Former St. Paul’s residence don and alumnus Scott Ste Marie (BES ’13) is the host of the YouTube channel and website Depression to Expression, which explores the causes of depression and anxiety and provides proven techniques to overcome symptoms. Drawing upon his own struggles, Scott provides viewers with proven tools to combat their mental illness and provide a community of support.

Scott first experienced depression and extreme anxiety while in his first year at the University of Waterloo. During recovery, he found himself learning about mental health and taking charge of his own wellbeing.

Alumni Relations caught up with Scott to ask him more about his website and life after Waterloo.

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Depression to Expression has a wealth of resources on the topic of overcoming mental illness including videos, a blog, and an e-book. Can you tell us more about the site and what you hope to achieve?

Depression to Expression is an online community, mostly through YouTube, where I create videos about depression and anxiety. There are over 400 videos on the channel which range from the causes of depression, how to fight the stigma that surrounds mental illness, anxiety reduction techniques and how to genuinely express emotions in the most productive way possible. Depression to Expression has been in existence for four years, however, I’m only getting started when it comes to new video content, developing a new website, live events, guests (psychologists, neuroscientists, social workers and more). All I wanted to do is help one person through a difficult time and it seems that continues to be achieved. Since people find these videos helpful I am simply looking to increase overall reach and let people know they are not fighting this battle alone.

How does it make you feel to post stories about your personal struggles and experiences with mental illness to share with your viewers?

It was really a no brainer to share my story. My struggles have given me new perspectives on mental illness and what I value as a human being. I’ve done my best to use it as a strength, which has honestly taken quite some time. However, once I had taken all I could from my own story, it was time to tell others. Suffering holds more purpose when it is shared so others can feel less isolated and alone during theirs. My experiences are nothing unique which is why it has to be told! My story of depression and anxiety resonates with many so it seemed selfish not to share this with the world.

Your struggles started during your time at university. Do you think your website would be a good resource for students experiencing similar struggles now?

Of course, I have to say yes! The reason I started Depression to Expression is because when I was in first year and I looked for motivation for depression, specifically from a male, I couldn’t find anything. I wanted students to have a down-to-earth resource for when they are in pretty painful situations. Some of the videos have profanity and yelling, others are meditative and relaxing with a calmer approach to motivate and educate. I want to provide as much content as I can in order to suit everyone’s needs. I’m sure they will be able to find something of value on Depression to Expression.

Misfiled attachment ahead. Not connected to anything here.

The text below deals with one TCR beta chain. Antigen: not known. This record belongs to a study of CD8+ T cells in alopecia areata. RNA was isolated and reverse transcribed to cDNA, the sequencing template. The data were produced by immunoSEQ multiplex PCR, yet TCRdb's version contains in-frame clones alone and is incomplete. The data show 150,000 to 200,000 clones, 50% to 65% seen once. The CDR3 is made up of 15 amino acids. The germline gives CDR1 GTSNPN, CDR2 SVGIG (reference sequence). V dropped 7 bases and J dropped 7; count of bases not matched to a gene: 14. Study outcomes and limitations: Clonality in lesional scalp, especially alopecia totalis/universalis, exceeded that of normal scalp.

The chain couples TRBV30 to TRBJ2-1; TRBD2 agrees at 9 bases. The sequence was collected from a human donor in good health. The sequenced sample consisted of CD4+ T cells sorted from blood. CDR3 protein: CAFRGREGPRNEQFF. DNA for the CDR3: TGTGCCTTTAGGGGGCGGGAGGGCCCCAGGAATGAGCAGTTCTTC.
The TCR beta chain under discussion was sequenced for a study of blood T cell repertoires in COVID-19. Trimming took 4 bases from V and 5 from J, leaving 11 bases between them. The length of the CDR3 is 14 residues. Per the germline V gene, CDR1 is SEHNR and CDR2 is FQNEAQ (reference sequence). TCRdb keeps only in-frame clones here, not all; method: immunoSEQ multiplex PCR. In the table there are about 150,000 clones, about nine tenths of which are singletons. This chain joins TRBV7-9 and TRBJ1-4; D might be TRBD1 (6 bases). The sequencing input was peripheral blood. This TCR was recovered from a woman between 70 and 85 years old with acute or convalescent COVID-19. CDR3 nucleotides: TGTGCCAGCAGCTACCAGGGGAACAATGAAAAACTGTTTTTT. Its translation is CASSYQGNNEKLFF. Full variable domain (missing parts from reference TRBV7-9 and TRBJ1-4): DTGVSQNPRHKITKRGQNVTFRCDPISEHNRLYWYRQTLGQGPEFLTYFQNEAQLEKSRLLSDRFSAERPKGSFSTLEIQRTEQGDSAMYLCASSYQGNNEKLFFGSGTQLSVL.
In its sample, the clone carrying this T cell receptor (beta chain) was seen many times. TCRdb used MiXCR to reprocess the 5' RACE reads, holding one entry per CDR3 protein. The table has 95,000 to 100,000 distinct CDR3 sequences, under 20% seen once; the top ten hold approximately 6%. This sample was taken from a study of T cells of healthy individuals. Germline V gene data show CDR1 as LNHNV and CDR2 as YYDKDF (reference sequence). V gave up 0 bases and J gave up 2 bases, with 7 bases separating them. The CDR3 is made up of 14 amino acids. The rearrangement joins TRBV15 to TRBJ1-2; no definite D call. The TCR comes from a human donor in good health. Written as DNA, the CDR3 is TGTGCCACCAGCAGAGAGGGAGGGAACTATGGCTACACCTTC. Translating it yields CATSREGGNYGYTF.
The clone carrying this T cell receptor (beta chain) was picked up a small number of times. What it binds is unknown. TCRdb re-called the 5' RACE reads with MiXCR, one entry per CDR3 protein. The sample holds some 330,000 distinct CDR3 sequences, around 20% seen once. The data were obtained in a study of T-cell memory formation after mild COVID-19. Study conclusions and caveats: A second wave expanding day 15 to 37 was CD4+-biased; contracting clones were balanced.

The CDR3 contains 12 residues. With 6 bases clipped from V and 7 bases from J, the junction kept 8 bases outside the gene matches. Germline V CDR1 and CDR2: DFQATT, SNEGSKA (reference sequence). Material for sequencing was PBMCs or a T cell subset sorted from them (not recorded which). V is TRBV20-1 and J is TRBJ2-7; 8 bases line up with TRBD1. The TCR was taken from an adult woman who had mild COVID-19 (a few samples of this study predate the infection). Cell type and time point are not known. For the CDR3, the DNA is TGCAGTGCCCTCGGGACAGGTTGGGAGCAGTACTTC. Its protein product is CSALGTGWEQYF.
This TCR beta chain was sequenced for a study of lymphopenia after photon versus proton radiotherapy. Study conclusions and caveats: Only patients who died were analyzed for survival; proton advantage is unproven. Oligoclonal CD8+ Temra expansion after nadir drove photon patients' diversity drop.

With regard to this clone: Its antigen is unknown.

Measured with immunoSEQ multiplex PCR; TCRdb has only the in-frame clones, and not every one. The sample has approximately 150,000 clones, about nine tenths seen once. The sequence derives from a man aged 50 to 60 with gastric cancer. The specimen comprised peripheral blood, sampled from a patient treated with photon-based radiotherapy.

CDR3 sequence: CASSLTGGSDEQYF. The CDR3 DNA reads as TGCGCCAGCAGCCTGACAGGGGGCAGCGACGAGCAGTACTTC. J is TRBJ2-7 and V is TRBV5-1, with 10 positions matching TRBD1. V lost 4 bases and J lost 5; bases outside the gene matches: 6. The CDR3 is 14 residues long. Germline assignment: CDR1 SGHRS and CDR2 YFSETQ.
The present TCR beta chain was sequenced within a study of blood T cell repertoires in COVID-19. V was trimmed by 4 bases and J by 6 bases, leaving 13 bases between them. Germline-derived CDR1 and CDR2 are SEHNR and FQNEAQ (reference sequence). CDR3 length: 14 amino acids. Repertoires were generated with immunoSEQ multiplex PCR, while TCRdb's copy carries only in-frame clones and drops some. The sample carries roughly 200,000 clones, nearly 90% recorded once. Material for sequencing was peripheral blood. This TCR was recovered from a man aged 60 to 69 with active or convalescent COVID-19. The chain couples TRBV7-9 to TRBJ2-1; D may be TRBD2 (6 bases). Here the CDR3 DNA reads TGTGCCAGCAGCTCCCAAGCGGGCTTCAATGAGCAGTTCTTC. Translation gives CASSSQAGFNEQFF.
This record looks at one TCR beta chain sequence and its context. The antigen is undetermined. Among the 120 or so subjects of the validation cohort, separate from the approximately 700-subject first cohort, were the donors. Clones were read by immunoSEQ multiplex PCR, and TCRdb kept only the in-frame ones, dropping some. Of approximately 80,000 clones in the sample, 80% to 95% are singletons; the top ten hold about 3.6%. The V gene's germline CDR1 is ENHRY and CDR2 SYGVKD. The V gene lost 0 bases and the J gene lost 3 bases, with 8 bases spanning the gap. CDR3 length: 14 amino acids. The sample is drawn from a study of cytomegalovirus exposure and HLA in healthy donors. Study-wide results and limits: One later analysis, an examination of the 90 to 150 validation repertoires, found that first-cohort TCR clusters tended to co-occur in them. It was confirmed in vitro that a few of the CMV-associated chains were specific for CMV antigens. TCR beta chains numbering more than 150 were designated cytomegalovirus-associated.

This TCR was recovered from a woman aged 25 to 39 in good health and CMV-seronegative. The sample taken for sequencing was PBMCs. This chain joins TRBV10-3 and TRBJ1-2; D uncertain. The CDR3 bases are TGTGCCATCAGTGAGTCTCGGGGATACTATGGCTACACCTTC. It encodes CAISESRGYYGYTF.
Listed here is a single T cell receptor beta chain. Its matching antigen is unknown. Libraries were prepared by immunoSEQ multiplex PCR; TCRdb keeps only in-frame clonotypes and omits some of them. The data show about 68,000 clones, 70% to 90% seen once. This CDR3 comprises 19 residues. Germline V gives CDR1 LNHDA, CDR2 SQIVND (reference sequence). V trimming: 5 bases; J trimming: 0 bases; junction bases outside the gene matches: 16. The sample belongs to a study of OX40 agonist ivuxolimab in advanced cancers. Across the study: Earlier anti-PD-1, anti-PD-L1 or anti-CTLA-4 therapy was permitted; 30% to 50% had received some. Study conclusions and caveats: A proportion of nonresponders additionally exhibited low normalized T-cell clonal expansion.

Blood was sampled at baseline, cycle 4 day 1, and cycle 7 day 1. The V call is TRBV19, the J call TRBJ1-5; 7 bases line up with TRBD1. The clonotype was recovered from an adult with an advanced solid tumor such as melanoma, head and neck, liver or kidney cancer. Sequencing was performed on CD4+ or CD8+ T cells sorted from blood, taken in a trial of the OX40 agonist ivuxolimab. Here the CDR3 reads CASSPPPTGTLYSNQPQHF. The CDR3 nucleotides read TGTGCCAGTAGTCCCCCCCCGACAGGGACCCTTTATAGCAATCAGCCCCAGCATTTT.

What do you think the most important course of action is for someone setting out to battle mental illness?

Everyone has heard this before and I hate to say it, but you need to reach out and talk to someone. For someone in pain right now this makes absolutely no sense because why would talking to someone who has no idea what I’m going through help me with anything? Well to be honest, I’m not quite sure how it works, but it does. When you open yourself up to someone you take the burden from your shoulders and set it free for the time being. People who are great listeners and truly want to help you, will help carry that burden for you as long as necessary. You will also talk to people who aren’t willing to listen, and that’s okay. Fighting through any kind of mood disorder is the perfect catalyst to find some of the best human beings on earth.

Do you think there is still a stigma surrounding mental illness resulting in people who suffer from feeling isolated? What do you think are some ways we can help to break that stigma?

There is stigma, and there always will be. Fat shaming still exists, racism still exists and people are uncomfortable speaking out about all sorts of personal issues and illnesses. Stigma will continue to surround mental illness even as we begin to discover more about the causes and treatments (we are getting there!). As difficult as it is, one cannot wait until 100% of the public are in your corner and supporting your recovery. Many people will not understand, but that doesn’t matter. What matters is you know that you deserve happiness and hold just as much value as someone without a mental illness. The right people will support you no matter how much stigma you face. The best way to reduce stigma is to get help. Know you are worth it, forget the haters and march on!

What is next for Depression to Expression?

The Depression to Expression website is in need of a serious makeover. I will also be interviewing mental health professionals on the channel as well as collaborating with other mental health YouTubers from all over the world.

At this moment, I am just so happy that people are continuing to discover these videos and willing to help others online and share their story. Doing my best to improve myself and the lives of others one video at a time.